During the very early tape era, around 1950, acetate discs and portable disc recorders competed with magnetic tape as a location-recording medium, both for broadcast and semi-pro use, but tape's several advantages quickly won the contest. Recording services hired to record weddings and other private events routinely captured them on tape, but because most homes of the 1950s and early 1960s were not equipped to play tapes, while nearly everyone had a record player, typically the recording was dubbed to disc and supplied to the client in that form and the original tape was recycled. Acetate discs are inherently less durable than some types of magnetic tape, and have the disadvantage of not being physically editable; unlike tape, acetates cannot be cut and spliced.

Black and dance music[edit]

In the dance music world, DJs cut new or otherwise special tracks on acetates, in order to test crowd response and find potential hits. This practice started as early as in the 1960s in Jamaica, between soundsystems, as a way of competing and drawing bigger crowds. These discs are known as dubplates. Dubplates were used by reggae soundsystems worldwide, and later adopted by producers of various dance music genres, most notably drum and bass and dubstep. Trading dubplates between different DJs is an important part of DJ culture. Actual acetate dubplates are declining in popularity, and being increasingly replaced by CDs and vinyl emulation software for reasons of weight, durability and overall cost.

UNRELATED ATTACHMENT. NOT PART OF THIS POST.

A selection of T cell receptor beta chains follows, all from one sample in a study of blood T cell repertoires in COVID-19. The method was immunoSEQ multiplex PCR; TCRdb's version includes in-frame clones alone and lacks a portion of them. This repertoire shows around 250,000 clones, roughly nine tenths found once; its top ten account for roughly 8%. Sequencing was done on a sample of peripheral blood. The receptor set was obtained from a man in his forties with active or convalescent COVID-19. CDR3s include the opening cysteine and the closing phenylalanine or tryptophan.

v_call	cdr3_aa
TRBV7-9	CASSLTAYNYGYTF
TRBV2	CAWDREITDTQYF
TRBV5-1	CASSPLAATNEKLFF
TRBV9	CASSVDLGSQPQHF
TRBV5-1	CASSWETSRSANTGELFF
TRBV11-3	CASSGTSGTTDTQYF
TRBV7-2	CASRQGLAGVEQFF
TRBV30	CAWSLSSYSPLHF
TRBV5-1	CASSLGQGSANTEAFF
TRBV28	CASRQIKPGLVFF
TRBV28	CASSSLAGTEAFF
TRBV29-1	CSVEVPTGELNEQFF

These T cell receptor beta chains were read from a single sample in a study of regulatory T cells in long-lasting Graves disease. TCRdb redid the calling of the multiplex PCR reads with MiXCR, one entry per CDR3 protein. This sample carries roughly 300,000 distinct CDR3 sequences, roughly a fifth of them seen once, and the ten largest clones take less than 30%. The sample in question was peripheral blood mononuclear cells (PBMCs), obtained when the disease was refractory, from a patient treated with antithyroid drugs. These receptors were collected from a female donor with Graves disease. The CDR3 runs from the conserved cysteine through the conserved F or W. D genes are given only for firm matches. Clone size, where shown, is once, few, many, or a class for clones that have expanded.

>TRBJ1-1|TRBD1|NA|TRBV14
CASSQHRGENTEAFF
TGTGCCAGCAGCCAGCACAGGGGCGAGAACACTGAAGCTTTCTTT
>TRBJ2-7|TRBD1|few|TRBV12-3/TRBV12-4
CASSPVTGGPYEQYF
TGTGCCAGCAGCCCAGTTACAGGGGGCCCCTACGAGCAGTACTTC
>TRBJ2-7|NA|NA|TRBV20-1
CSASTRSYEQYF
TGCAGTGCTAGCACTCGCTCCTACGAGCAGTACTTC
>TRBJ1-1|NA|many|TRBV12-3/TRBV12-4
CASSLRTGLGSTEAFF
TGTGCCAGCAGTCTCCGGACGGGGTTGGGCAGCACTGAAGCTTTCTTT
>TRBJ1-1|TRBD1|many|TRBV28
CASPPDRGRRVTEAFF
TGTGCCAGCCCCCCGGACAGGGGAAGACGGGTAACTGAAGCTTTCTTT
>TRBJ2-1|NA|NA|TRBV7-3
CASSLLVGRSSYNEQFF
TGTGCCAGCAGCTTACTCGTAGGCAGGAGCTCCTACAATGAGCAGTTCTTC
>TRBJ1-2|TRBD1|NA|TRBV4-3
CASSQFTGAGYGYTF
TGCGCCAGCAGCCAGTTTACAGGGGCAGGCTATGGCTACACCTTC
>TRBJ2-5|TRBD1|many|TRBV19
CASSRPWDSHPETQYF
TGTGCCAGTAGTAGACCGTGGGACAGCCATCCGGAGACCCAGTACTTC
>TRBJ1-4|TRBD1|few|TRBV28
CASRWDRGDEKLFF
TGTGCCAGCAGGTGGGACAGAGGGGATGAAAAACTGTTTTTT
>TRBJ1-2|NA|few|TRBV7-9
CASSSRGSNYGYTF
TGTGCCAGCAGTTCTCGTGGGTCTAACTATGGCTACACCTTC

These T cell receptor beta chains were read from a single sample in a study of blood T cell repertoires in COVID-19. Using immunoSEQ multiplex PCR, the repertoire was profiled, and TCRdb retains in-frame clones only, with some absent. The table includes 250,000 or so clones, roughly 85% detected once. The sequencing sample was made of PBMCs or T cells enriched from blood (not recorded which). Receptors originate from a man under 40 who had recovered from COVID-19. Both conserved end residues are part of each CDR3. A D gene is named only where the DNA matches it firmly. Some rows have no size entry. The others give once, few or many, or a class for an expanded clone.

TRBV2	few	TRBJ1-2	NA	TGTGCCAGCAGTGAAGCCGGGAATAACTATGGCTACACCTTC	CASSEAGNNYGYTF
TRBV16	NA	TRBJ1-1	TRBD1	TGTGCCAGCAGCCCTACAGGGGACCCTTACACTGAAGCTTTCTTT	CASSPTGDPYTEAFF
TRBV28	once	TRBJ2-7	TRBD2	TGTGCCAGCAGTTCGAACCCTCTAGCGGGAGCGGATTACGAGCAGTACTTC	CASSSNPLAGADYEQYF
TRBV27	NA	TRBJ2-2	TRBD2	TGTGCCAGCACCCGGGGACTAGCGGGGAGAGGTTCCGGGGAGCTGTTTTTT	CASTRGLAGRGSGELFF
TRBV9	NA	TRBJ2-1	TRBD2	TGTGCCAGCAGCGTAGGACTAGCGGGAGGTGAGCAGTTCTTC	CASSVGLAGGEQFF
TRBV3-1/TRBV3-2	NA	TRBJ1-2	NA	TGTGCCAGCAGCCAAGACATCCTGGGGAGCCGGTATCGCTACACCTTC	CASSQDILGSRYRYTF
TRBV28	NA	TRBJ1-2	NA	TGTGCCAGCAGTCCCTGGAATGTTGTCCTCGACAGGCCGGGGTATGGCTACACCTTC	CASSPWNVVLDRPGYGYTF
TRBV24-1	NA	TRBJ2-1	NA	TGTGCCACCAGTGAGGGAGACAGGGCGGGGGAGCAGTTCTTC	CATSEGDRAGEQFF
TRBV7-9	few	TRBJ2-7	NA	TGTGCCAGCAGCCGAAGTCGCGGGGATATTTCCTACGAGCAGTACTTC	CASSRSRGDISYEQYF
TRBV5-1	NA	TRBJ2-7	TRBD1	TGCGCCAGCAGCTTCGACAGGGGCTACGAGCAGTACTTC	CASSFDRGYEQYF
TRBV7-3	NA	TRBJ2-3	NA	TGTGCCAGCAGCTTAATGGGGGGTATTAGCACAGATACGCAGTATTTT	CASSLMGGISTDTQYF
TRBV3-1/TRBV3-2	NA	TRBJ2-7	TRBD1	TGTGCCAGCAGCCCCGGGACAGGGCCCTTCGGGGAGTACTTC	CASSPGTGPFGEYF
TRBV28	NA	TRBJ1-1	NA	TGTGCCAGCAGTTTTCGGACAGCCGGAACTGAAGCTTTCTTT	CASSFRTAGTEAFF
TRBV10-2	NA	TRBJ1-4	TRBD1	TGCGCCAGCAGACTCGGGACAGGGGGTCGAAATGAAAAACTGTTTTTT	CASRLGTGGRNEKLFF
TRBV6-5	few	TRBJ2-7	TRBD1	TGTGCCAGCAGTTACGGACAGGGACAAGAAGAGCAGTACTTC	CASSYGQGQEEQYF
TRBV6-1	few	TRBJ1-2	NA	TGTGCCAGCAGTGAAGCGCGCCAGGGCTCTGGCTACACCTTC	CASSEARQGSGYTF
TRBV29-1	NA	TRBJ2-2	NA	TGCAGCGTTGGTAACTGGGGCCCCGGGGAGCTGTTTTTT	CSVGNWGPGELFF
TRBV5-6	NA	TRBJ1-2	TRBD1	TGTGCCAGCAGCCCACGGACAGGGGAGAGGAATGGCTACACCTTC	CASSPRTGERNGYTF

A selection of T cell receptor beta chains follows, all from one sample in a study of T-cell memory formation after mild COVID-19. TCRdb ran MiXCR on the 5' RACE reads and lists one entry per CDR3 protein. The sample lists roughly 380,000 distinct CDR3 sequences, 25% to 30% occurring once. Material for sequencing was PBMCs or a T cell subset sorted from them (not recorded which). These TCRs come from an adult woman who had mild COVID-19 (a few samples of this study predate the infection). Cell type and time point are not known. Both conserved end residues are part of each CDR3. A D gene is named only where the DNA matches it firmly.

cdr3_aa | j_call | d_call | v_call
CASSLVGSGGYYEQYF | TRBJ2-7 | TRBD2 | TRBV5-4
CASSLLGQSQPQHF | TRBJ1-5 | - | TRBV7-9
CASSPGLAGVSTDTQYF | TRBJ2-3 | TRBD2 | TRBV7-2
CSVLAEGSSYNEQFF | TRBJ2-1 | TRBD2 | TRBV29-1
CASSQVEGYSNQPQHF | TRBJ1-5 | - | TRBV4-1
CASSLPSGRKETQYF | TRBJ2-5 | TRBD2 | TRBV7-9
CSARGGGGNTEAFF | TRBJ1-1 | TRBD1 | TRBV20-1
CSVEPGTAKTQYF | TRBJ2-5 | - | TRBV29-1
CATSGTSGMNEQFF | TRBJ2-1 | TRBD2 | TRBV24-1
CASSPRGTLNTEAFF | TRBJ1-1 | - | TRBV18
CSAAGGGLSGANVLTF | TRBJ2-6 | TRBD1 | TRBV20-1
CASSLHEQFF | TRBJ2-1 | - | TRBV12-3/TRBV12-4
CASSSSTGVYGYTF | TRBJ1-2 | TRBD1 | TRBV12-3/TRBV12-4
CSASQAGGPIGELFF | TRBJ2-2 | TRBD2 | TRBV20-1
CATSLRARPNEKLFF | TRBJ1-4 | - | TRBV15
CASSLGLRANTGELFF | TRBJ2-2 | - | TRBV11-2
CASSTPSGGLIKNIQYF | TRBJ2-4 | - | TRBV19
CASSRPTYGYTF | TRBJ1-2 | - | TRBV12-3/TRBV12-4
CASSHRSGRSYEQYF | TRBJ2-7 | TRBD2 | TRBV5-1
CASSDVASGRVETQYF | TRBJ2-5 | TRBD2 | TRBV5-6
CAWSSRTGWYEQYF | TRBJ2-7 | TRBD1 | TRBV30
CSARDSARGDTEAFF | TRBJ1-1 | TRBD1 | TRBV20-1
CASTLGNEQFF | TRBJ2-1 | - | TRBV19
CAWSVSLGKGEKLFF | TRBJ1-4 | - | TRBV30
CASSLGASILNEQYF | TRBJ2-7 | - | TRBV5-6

Due to their rarity, some acetates can command high prices at auction. Brian Epstein's collection of Beatles acetates fetched between $1,000 and $10,000 per disc,[9][10] a rare one reached £77,500 at auction.[11] An acetate from The Velvet Underground, containing music that would later appear on their first album The Velvet Underground & Nico, sold in 2006 for $25,200.[12] An acetate of Elvis Presley's "That's All Right" sold for $82,393.60 in 2013.[13] The only known copy of Presley's first recording—a 78 rpm acetate from 1953 featuring "My Happiness" backed with "That's When Your Heartaches Begin"—sold for $300,000 at a Graceland auction in 2015.[14]